Extract More From Your Retirement Plan

Greg Farber


When it comes to saving for retirement, dentists, oral surgeons, and other oral health practitioners often play catchup in the middle to the latter parts of their career.

The early years are spent acquiring an education, working in residency, and building and/or buying a practice. Student loans, insurance, and starting a family may take precedence to saving for retirement. Even more, catching up in later years can be a challenge with the current retirement savings rules.

For those who have persevered as savers, there may be a desire to reduce income taxes or save even more before they are ready to fully step away from their practice and enjoy retirement.

In either scenario, there are solutions that can provide additional tax-deferred savings while reducing some of the income tax burden. A cash balance pension plan may be an attractive option.

What Is a Cash Balance Pension Plan?

Cash balance pension plans are known as hybrid retirement plans. They have similar features to a traditional defined benefit plan (pension), but more flexibility. More specifically, the investments are professionally managed while participants have a promised benefit at retirement. The benefit is reflected as a 401(k)-like account balance that is easy for employees to understand and includes rollover and annuity options at retirement age.

Cash balance plans are gaining popularity. In 2016, the number of cash balance plans increased by 19% and total assets now surpass $1 trillion, according to Kravitz Inc, a retirement plan firm. Small and mid-size professional businesses with fewer than 100 employees represent 91% of cash balance plans, including many dental and other health-related professional practices.

What Are the Advantages?

Cash balance plans offer higher contribution limits than individual retirement accounts (IRAs) or 401(k) plans, and the contribution limits increase as beneficiaries age. Beneficiaries age 60 years and older can contribute more than $200,000 annually in pre-tax contributions under cash balance plans. The exact amounts increase incrementally with age.

Compared to the limits of 401(k) plans, which set contributions for beneficiaries who are 60 years old at $60,000 yearly, this is a huge advantage. Plan contributions also reduce adjusted gross income, potentially resulting in significant tax savings.

Additional important benefits to consider include the following:

  • There is the potential to save more than $2.5 million toward retirement.
  • Owners reap the vast majority of the benefits while providing a benefit to employees.
  • In some cases, not every employee has to participate in the plan.
  • Cash balance plans are protected under the Employee Retirement Income Security Act, also known as ERISA, and, thus, protected from creditors.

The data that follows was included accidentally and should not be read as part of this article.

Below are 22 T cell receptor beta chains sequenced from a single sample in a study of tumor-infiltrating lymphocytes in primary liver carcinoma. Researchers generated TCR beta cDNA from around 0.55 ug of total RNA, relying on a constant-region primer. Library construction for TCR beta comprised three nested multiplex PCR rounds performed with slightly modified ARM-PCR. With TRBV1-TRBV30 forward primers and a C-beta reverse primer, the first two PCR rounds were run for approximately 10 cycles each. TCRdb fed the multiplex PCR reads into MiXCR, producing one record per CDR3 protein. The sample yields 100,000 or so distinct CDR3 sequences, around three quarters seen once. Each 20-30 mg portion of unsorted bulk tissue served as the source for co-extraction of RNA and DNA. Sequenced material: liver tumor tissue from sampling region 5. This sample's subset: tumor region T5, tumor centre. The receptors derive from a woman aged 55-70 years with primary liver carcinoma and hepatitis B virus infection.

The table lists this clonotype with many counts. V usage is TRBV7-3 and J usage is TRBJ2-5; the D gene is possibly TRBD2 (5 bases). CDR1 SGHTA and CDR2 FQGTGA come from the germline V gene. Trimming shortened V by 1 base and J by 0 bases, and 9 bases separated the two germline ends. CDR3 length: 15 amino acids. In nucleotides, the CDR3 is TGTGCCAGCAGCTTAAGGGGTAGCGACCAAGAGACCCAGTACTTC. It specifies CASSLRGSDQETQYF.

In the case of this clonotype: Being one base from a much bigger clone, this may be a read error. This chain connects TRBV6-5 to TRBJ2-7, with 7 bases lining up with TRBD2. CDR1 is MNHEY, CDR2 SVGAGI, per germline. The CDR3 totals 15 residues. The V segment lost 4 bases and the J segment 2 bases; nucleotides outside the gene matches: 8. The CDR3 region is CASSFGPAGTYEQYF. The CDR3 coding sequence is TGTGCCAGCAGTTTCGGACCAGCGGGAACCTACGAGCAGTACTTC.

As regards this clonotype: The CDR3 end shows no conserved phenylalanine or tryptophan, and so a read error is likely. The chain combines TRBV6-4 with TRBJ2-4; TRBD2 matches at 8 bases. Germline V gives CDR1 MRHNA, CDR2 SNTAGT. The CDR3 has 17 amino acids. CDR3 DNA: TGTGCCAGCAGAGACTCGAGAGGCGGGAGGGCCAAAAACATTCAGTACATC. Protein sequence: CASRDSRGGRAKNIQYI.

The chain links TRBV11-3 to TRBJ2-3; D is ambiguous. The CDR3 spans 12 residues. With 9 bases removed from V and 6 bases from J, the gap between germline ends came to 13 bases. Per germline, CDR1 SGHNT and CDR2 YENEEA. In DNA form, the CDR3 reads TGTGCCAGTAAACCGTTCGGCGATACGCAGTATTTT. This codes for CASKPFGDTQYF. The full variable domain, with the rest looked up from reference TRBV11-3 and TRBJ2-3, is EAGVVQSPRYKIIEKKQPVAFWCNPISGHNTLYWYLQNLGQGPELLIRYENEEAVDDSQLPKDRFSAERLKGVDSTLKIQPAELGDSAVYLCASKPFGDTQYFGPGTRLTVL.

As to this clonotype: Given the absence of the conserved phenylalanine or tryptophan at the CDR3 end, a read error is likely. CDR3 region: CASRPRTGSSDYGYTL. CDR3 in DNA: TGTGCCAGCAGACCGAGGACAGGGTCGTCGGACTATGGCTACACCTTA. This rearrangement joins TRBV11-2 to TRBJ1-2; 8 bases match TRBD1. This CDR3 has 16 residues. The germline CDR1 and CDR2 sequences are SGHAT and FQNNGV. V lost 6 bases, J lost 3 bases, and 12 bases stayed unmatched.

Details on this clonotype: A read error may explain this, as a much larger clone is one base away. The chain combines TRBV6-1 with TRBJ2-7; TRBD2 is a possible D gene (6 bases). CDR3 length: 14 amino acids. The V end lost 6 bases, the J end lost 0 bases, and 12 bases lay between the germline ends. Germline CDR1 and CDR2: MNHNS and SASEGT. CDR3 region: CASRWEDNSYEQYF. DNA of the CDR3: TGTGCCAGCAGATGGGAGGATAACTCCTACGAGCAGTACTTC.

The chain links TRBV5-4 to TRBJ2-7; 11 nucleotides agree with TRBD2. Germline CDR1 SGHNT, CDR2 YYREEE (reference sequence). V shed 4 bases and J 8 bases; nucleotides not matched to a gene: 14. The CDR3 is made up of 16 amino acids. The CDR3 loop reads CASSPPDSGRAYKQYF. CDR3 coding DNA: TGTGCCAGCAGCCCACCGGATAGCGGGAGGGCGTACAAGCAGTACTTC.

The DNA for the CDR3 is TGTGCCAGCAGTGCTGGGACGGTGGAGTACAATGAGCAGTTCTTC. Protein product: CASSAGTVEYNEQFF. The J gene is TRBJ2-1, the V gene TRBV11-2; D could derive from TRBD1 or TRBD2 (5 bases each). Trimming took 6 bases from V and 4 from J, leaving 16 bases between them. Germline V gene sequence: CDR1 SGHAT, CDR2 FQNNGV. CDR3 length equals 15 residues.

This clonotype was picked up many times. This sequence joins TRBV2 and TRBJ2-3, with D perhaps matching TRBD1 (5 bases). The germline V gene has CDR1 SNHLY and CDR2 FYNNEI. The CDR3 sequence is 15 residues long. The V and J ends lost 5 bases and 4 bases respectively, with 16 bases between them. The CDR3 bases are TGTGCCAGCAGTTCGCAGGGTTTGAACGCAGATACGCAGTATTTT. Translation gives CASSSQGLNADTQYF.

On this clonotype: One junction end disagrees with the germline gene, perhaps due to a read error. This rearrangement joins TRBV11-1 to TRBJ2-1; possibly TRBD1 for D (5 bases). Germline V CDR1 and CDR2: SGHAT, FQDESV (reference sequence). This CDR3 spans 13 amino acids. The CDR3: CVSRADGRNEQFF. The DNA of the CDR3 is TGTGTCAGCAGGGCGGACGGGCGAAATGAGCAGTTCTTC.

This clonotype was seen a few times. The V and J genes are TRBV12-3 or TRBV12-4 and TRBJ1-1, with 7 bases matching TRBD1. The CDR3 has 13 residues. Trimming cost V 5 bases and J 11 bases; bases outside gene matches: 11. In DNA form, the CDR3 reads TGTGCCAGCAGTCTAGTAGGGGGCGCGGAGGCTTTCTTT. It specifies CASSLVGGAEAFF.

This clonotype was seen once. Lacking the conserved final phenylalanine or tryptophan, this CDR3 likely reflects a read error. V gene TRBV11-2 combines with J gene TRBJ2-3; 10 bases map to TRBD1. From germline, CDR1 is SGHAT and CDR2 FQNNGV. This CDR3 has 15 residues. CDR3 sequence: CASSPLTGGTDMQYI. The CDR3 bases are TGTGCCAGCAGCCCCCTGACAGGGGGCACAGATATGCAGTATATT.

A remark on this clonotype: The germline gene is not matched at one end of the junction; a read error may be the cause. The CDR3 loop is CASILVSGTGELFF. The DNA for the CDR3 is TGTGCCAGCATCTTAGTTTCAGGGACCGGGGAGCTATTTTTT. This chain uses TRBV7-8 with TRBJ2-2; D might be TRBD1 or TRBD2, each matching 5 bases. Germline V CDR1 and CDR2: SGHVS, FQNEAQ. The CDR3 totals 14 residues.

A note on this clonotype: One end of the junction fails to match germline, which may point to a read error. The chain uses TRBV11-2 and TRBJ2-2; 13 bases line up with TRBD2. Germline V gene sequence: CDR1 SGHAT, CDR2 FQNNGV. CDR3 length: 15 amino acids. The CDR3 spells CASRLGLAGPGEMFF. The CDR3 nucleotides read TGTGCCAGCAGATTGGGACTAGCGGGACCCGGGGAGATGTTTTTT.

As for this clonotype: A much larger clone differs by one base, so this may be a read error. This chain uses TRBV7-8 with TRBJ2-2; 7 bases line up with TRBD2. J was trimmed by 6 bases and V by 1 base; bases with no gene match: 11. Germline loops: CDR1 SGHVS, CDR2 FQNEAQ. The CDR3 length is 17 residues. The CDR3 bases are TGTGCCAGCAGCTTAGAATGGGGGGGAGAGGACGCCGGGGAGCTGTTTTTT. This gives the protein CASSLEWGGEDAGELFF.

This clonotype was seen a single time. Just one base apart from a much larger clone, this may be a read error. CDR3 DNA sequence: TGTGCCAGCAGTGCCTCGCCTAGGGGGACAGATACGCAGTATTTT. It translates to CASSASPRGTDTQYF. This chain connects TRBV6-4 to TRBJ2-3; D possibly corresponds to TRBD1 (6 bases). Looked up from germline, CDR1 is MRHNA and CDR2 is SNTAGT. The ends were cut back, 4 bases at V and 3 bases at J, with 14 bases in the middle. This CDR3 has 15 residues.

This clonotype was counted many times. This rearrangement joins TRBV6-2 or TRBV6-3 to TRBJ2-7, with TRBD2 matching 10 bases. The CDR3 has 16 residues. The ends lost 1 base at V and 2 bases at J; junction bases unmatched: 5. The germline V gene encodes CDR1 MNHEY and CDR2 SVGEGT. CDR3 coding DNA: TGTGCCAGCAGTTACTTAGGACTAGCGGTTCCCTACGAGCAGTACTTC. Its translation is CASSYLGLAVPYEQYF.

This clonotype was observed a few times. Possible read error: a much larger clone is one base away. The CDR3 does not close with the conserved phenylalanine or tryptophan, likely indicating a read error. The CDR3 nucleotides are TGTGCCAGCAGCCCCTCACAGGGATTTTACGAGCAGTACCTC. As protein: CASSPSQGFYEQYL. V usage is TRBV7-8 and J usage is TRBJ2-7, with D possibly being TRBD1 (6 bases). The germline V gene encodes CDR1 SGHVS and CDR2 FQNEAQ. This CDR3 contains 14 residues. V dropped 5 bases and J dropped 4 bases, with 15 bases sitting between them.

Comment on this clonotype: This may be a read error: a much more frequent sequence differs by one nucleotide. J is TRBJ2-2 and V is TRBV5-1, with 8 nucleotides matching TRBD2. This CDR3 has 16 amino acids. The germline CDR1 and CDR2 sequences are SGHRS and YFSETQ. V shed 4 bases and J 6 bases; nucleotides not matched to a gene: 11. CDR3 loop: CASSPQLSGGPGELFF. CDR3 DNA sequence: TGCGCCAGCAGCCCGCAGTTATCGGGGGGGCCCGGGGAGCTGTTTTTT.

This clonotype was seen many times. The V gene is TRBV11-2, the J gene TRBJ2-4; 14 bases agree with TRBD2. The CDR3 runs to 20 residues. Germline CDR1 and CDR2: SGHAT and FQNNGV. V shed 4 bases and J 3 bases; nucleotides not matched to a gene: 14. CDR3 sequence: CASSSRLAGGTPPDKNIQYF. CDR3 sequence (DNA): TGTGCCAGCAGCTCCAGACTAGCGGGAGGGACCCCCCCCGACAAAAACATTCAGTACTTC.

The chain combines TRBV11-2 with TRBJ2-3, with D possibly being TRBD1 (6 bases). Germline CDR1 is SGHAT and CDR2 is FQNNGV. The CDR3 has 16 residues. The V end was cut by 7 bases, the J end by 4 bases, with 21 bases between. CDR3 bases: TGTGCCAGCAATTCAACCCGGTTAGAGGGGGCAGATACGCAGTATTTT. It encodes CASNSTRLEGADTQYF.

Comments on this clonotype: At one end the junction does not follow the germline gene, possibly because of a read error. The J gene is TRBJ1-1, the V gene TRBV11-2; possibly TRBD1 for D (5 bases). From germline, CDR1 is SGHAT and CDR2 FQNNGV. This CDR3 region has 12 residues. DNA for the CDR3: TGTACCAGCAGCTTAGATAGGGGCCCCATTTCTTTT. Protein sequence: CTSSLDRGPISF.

After a 3-year vesting period, accounts can be rolled into an IRA, or a lifetime annuity may be purchased.        

Who Should Consider Cash Balance Plans?

Most business owners should consider a cash balance plan. However, here are some characteristics that may help define a good fit:

  • Owners/partners who desire to contribute more than $50,000 a year to retirement accounts;
  • A professional firm with strong and consistent profits and cash flows;
  • Firms that currently contribute at least 3% to 4% to employees’ retirement plans or are open to doing so, as the contribution amount for a cash balance pension plan is generally higher than this level;
  • Owners/partners who are more than 40 years old and want to “catch up” on or accelerate their retirement savings.

Too Good to Be True?

Cash balance plans can be a viable option to accelerate savings for retirement, but they are not a “one size fits all” solution. The following are some additional factors to consider before a business establishes a cash balance plan:

  • Owners should expect to make cash balance contributions of roughly 5% to 8% for general employees. (Three percent is the typical employer contribution in a 401(k) plan.)
  • There are setup costs and annual administrative costs, as it is highly recommended that a qualified, third-party actuary be engaged to design a customized plan for the business.

While the additional money paid to employees and actuaries may sound prohibitive, these costs can be determined before creating a cash balance plan. Therefore, owners can decide upfront if the financial benefits for themselves and employees outweigh the costs.

Mr. Farber is a vice president and senior wealth advisor for Calamos Wealth Management. He also is a Certified Investment Management Analyst and an Accredited Investment Fiduciary. He has more than 20 years of experience helping successful individuals and families develop a sophisticated process for managing risk and taxes while striving to meet their present and future financial goals. For more information, email calamoswealthmanagement@calamos.com or visit calamoswealthmanagement.com.

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